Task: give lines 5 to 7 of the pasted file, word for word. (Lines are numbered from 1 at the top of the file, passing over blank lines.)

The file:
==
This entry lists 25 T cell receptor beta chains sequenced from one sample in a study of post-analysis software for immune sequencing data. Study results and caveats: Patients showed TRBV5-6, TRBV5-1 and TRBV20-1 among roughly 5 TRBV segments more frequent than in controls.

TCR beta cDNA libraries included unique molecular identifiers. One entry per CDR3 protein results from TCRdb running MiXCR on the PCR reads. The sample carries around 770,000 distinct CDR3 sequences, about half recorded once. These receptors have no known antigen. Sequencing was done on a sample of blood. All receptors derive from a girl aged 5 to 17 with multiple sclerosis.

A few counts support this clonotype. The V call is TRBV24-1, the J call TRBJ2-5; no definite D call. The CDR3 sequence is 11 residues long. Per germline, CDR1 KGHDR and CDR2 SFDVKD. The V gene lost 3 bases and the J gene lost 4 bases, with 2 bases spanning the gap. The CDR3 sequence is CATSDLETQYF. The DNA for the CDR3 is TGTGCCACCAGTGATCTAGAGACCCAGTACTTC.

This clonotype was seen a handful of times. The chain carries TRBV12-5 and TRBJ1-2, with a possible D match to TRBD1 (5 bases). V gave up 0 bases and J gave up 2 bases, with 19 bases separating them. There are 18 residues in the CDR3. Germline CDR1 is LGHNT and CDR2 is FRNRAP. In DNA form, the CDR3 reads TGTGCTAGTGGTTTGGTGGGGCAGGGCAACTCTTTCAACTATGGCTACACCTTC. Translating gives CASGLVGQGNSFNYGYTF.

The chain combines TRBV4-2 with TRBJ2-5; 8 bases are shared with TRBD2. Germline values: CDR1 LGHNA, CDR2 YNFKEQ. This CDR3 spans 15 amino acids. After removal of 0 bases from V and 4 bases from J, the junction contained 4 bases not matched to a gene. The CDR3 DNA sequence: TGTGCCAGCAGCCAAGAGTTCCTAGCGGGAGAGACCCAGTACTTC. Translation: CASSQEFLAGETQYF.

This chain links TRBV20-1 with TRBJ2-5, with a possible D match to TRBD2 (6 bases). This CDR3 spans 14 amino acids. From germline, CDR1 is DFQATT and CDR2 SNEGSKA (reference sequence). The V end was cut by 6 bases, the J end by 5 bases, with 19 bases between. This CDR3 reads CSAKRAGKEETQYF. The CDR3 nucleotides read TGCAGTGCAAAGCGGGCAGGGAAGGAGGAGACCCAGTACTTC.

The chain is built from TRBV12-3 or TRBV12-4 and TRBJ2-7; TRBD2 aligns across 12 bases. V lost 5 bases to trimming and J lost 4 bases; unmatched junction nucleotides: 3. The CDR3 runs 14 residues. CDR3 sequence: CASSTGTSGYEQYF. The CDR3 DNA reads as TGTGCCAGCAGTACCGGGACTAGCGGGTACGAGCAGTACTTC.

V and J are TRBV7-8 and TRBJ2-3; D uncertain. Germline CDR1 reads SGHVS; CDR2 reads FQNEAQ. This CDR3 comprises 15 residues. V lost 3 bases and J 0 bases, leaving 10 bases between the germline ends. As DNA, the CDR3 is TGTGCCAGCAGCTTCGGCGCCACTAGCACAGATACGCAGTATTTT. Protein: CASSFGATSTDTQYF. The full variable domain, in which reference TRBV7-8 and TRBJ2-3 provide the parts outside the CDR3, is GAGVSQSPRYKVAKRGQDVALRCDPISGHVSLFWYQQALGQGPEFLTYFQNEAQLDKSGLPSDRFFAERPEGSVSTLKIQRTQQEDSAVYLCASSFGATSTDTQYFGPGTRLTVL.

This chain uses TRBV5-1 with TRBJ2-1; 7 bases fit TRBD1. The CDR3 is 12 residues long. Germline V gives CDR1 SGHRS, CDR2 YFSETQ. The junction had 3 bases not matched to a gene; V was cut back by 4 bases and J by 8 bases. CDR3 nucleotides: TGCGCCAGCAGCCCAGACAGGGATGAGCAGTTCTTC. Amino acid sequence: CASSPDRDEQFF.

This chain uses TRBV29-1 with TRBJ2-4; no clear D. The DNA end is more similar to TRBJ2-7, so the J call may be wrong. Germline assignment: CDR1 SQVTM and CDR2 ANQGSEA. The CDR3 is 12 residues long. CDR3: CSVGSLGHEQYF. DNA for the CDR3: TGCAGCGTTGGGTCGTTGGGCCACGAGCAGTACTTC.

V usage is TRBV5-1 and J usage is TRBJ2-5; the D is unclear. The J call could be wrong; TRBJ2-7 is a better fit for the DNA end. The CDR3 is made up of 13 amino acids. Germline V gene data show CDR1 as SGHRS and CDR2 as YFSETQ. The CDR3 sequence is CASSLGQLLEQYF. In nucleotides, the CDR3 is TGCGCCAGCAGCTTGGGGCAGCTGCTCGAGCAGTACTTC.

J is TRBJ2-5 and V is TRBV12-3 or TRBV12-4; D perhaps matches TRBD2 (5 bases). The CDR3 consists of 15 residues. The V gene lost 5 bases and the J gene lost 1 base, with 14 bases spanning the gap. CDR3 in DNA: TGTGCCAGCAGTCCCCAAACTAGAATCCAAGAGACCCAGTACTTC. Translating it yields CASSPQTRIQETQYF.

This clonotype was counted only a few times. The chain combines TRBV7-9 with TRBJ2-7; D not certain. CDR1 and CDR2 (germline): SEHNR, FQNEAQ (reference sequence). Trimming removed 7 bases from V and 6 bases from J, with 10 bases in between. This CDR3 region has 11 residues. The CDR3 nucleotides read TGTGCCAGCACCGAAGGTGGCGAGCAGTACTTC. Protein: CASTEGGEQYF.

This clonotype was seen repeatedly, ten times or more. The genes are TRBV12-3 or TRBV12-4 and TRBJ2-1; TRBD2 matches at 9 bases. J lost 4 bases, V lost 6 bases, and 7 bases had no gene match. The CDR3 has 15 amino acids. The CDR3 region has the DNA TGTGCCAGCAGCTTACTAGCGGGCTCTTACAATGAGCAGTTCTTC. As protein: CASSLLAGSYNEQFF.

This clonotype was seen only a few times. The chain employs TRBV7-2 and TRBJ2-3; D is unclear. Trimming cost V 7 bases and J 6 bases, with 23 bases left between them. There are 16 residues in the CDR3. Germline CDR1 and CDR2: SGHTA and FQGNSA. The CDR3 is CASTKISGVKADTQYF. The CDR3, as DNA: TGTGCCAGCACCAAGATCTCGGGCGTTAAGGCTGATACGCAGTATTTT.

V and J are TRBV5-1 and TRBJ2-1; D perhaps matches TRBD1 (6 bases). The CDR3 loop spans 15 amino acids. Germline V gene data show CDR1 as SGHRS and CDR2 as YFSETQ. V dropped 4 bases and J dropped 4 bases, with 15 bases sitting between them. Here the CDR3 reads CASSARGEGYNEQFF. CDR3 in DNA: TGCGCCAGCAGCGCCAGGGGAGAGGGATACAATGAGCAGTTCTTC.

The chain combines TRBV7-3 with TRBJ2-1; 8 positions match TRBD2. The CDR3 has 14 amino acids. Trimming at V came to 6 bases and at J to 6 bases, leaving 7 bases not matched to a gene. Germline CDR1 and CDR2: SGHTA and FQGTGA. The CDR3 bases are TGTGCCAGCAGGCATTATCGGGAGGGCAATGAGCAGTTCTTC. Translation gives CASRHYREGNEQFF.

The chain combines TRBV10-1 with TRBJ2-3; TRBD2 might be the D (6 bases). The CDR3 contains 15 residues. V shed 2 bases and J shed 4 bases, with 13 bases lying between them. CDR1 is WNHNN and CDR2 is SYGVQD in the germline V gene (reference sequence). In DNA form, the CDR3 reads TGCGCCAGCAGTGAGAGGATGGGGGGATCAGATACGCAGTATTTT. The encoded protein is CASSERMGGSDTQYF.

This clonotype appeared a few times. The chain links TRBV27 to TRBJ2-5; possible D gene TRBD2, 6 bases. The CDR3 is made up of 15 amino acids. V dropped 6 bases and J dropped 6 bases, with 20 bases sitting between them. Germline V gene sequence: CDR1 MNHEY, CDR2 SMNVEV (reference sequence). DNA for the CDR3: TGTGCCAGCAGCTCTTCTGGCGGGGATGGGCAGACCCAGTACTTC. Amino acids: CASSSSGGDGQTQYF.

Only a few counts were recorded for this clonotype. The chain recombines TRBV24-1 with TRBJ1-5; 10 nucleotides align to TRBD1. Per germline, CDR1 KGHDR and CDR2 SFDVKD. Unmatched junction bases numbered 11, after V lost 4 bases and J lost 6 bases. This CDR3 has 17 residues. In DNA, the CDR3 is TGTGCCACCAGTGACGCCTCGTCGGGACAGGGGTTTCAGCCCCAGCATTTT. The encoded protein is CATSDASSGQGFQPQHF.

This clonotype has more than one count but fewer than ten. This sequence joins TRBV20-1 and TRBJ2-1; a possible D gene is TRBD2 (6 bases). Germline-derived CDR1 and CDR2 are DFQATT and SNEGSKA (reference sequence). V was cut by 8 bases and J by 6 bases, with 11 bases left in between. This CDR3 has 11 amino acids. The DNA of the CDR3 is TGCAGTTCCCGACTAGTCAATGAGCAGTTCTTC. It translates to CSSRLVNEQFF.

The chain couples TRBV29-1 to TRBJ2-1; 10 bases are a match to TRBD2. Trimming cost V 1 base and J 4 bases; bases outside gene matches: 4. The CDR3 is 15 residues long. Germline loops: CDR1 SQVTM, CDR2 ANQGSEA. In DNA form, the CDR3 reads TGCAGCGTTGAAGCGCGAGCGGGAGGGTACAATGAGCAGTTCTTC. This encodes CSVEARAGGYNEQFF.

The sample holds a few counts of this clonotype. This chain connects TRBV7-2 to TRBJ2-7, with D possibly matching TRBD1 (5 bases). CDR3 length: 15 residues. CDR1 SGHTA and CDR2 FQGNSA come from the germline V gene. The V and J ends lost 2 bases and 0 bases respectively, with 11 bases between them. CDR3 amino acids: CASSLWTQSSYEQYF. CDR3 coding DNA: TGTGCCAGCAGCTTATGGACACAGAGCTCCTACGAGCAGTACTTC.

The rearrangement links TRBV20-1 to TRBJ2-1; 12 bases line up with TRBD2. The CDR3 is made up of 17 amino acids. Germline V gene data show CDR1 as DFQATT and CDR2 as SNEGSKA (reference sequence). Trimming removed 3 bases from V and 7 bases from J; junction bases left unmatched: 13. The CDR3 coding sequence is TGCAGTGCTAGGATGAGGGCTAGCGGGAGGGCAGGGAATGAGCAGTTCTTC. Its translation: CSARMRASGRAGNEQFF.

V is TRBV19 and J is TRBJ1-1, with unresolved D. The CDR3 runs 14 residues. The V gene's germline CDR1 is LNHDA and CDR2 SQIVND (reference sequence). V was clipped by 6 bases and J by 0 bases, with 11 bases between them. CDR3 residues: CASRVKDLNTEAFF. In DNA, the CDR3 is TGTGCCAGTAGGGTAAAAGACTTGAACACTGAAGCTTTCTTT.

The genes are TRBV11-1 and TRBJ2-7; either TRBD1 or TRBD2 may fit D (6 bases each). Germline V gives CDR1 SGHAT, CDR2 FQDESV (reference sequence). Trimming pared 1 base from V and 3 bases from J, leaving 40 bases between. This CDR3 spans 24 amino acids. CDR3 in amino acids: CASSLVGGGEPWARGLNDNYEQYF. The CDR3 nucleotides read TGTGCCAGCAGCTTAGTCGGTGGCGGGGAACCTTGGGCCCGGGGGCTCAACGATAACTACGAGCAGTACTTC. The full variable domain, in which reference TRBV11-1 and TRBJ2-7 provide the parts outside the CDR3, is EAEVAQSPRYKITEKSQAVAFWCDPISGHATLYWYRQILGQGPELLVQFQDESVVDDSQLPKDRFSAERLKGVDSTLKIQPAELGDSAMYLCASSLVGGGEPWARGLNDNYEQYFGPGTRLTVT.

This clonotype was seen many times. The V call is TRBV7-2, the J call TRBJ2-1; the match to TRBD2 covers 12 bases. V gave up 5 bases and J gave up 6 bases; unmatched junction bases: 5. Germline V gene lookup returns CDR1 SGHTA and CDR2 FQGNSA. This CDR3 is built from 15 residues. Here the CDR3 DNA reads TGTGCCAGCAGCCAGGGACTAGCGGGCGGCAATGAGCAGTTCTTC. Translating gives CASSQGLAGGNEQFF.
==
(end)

The chain combines TRBV4-2 with TRBJ2-5; 8 bases are shared with TRBD2. Germline values: CDR1 LGHNA, CDR2 YNFKEQ. This CDR3 spans 15 amino acids. After removal of 0 bases from V and 4 bases from J, the junction contained 4 bases not matched to a gene. The CDR3 DNA sequence: TGTGCCAGCAGCCAAGAGTTCCTAGCGGGAGAGACCCAGTACTTC. Translation: CASSQEFLAGETQYF.

This chain links TRBV20-1 with TRBJ2-5, with a possible D match to TRBD2 (6 bases). This CDR3 spans 14 amino acids. From germline, CDR1 is DFQATT and CDR2 SNEGSKA (reference sequence). The V end was cut by 6 bases, the J end by 5 bases, with 19 bases between. This CDR3 reads CSAKRAGKEETQYF. The CDR3 nucleotides read TGCAGTGCAAAGCGGGCAGGGAAGGAGGAGACCCAGTACTTC.

The chain is built from TRBV12-3 or TRBV12-4 and TRBJ2-7; TRBD2 aligns across 12 bases. V lost 5 bases to trimming and J lost 4 bases; unmatched junction nucleotides: 3. The CDR3 runs 14 residues. CDR3 sequence: CASSTGTSGYEQYF. The CDR3 DNA reads as TGTGCCAGCAGTACCGGGACTAGCGGGTACGAGCAGTACTTC.